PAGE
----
From under the linoleum
Old newspapers show Mussolini's imperialism looked a lot like today's

I sat on the floor and picked through the tragedy of the country we now call Ethiopia laid out on the yellowing pages. It was eerily reminiscent of the current Iraq adventure.

A tale for our times
The December 1934 assassination of Sergei Kirov

Seventy years on, the killing of Sergei Kirov casts an eerie light on the events of 11 September 2001, the invasions of Iraq and Afghanistan, the “war on Terror” and the state-sponsored hysteria surrounding the shadowy figures of Osama bin Ladin and Abu Musab al-Zarqawi.

Ninety-three years of bombing the Arabs
It was the Italians, hell-bent on acquiring an African empire, who got the ball rolling. In 1911 the Libyan Arab tribes opposed an Italian invasion. Their civilians were the first people in the world to be bombed from the air.

Dispossessed all over again
After spending nearly two months in the West Bank the pull towards my village was growing stronger, especially after being detained twice and threatened with deportation … an Australian Palestinian returns to her ancestral home.

The tragic inevitability of a forlorn hope
Australia slides further into the Iraq quagmire
Cabinet documents recently released under the 50-year rule show that, in 1954, Liberal (conservative) Prime Minister, Robert Menzies, and key figures in his Cabinet were extremely gloomy about the prospects for success in an American war against nationalists in Indochina. But eventually they went to the Vietnam War anyway.

Bombing King David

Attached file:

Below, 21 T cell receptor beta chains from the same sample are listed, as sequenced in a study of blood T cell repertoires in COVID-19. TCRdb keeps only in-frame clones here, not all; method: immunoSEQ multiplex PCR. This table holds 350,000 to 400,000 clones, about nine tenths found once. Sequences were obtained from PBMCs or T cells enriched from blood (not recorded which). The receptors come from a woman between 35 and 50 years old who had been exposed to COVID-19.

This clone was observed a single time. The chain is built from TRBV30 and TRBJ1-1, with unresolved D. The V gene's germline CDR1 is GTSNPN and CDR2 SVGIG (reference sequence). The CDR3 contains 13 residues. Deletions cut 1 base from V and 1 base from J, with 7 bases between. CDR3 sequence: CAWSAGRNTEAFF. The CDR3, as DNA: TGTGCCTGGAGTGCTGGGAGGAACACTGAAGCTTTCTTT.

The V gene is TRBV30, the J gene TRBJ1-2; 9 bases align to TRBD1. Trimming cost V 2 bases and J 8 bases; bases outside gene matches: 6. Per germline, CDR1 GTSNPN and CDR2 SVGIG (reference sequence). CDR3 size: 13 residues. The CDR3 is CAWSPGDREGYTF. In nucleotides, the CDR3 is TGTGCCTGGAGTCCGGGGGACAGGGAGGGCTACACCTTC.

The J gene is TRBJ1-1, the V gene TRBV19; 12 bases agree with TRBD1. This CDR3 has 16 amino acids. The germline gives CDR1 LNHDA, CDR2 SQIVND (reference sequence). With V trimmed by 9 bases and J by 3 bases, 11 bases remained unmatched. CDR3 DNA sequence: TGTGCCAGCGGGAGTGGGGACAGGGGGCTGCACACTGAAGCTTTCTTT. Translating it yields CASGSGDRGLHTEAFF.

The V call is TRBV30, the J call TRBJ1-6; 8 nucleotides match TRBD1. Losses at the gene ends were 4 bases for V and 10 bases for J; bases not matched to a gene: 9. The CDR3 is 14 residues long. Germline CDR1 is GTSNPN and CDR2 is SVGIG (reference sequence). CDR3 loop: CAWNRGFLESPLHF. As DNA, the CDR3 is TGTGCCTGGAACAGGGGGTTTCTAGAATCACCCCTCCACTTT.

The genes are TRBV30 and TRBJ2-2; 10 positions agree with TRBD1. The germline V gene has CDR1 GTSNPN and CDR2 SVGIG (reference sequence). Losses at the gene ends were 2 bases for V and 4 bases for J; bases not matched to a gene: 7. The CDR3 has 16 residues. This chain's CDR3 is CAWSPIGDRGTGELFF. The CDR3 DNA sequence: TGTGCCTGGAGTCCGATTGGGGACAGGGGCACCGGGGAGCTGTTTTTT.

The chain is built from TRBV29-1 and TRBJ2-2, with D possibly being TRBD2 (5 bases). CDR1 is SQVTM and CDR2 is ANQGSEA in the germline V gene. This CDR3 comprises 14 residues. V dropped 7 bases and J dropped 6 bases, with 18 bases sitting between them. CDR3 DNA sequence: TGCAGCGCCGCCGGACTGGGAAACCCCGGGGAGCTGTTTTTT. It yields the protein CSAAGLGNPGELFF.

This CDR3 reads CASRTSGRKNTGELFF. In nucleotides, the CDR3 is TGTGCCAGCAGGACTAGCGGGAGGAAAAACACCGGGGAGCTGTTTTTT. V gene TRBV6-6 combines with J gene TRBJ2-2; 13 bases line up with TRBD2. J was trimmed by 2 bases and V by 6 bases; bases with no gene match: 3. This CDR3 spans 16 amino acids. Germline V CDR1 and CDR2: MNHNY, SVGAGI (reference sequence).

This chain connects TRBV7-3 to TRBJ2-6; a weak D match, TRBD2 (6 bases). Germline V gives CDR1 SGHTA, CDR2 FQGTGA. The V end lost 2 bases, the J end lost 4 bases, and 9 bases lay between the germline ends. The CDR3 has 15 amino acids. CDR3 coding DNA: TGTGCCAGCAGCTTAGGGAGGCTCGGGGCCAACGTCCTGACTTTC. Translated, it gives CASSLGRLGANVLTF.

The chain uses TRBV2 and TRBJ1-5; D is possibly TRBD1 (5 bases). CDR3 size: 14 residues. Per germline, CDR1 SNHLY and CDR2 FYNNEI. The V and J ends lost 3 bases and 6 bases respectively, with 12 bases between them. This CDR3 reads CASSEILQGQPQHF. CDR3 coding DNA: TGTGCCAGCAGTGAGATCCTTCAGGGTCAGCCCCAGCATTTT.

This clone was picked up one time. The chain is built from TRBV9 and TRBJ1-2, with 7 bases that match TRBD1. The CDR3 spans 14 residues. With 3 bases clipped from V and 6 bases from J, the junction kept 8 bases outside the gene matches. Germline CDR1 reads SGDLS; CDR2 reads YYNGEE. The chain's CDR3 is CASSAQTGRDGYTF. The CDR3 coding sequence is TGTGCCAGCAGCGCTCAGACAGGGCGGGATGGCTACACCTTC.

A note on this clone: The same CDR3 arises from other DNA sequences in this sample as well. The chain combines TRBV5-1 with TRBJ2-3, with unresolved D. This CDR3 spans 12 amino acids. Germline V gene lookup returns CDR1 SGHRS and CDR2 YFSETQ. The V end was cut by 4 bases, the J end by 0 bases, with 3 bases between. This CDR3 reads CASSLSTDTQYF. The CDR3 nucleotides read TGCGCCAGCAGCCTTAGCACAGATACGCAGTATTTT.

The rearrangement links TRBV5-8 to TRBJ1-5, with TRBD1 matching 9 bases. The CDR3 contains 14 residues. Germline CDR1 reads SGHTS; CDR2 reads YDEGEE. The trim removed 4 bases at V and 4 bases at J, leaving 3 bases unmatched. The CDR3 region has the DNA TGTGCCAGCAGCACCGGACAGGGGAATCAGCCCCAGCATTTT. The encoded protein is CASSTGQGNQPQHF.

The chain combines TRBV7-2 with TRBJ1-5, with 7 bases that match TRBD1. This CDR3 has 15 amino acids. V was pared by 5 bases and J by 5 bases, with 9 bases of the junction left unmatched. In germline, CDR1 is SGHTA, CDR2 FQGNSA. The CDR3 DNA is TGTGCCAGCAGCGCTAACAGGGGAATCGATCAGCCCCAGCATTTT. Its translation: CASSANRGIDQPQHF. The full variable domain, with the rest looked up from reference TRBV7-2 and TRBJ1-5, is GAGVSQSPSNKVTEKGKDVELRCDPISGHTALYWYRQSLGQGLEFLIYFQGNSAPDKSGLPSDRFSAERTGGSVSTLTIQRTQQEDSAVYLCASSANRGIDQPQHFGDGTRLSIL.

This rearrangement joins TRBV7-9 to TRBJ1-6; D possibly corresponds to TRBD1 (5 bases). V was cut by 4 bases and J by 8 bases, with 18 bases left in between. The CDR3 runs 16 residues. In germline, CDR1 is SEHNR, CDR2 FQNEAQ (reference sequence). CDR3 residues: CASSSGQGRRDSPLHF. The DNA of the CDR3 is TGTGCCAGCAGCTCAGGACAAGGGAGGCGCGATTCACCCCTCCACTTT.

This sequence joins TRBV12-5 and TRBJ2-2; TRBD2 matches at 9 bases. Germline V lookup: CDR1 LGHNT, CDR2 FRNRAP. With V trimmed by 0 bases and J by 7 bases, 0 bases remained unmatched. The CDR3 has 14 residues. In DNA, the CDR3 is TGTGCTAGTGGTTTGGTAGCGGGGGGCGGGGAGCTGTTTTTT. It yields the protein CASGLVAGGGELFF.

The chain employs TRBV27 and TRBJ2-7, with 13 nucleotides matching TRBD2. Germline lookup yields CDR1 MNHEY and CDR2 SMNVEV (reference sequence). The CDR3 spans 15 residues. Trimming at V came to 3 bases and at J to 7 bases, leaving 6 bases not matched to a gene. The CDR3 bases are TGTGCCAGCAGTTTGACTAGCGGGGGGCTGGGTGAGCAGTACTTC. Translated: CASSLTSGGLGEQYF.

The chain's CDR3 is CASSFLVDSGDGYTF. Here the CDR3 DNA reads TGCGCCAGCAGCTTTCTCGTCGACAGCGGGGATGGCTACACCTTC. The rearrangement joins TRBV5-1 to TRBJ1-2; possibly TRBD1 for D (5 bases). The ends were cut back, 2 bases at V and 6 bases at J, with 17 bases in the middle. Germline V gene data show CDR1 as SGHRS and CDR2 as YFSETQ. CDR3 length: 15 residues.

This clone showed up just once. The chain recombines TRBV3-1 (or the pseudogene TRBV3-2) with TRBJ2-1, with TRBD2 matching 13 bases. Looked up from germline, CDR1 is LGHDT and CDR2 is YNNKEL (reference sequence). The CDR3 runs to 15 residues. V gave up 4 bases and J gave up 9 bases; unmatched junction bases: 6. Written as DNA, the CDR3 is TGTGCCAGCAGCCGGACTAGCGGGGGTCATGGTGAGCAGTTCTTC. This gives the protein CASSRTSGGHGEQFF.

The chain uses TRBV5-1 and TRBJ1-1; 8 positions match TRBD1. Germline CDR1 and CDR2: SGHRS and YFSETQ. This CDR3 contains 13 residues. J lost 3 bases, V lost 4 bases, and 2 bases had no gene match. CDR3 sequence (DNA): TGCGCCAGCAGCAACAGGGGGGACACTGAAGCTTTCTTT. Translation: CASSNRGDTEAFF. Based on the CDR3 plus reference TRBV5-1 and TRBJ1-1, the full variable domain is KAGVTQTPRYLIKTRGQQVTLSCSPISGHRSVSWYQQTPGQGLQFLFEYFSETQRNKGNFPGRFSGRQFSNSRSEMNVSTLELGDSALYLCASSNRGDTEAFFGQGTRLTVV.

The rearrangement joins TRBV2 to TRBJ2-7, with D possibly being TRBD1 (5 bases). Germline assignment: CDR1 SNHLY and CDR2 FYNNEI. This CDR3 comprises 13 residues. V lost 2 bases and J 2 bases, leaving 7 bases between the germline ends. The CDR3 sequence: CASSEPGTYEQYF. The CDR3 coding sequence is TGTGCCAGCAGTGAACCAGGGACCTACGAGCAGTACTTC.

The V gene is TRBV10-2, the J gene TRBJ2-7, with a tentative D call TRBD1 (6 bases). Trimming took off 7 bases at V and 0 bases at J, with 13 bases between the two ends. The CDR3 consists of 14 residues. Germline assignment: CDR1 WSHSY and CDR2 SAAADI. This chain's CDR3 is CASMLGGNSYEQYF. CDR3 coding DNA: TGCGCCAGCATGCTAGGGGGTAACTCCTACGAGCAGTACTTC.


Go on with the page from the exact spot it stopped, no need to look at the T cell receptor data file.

One man’s freedom fighter is another’s terrorist

Some historians date the beginning of modern terrorism from the 1946 bombing by Zionist terrorists of the British military HQ in Jerusalem.

Don’t loiter near the exit
Military debacle and economic decline haunt the Bush regime

When I was just a young possum in the school cadet corps there was a hoary old war story that we all knew. It was almost certainly apocryphal, but it ruefully expressed a nasty historic truth about the US role in the demise of the British Empire.

 


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Labor only went bad after Bob Carr resigned
A desperate myth for desperate times

29 March 2011

Before the polling booths closed last Saturday, even before they opened, long before the whole ghastly, long-expected political bloodbath unfolded, in fact, since the campaign began, the spinmeisters of the ALP have arriving as if by telepathy at a redemptive myth: the NSW Labor Government only went bad after Bob Carr resigned in 2005.

When I turned on the ABC election coverage on Saturday night, ,Gladys “The Magic Armenian” Berejiklian, was dutifully trying to establish another myth – that the Liberal victory had fundamentally come because of Barry O’Farrell’s genius – but I could see her heart wasn’t in it.

At the end of the table Labor apparatchik Mark Foley was abasing himself. It was a total, massive, unprecedented disaster for which they had only themselves to blame. But as he groped for words there was this sense that under Carr Labor held together as a team, focussed, magnificent … after Carr,  they spent more time fighting each other … lost touch with the punters, blah, blah. Without utter humility and deep soul-searching in the months and years ahead the party couldn’t reform, blah, blah.

When Kristina Keneally came on to concede defeat she took a bet each way. The masses hadn’t deserted Labor, she said, Labor had deserted the masses. But then, remarkably, she went on to talk about all the wonderful things they’d done in their time in power.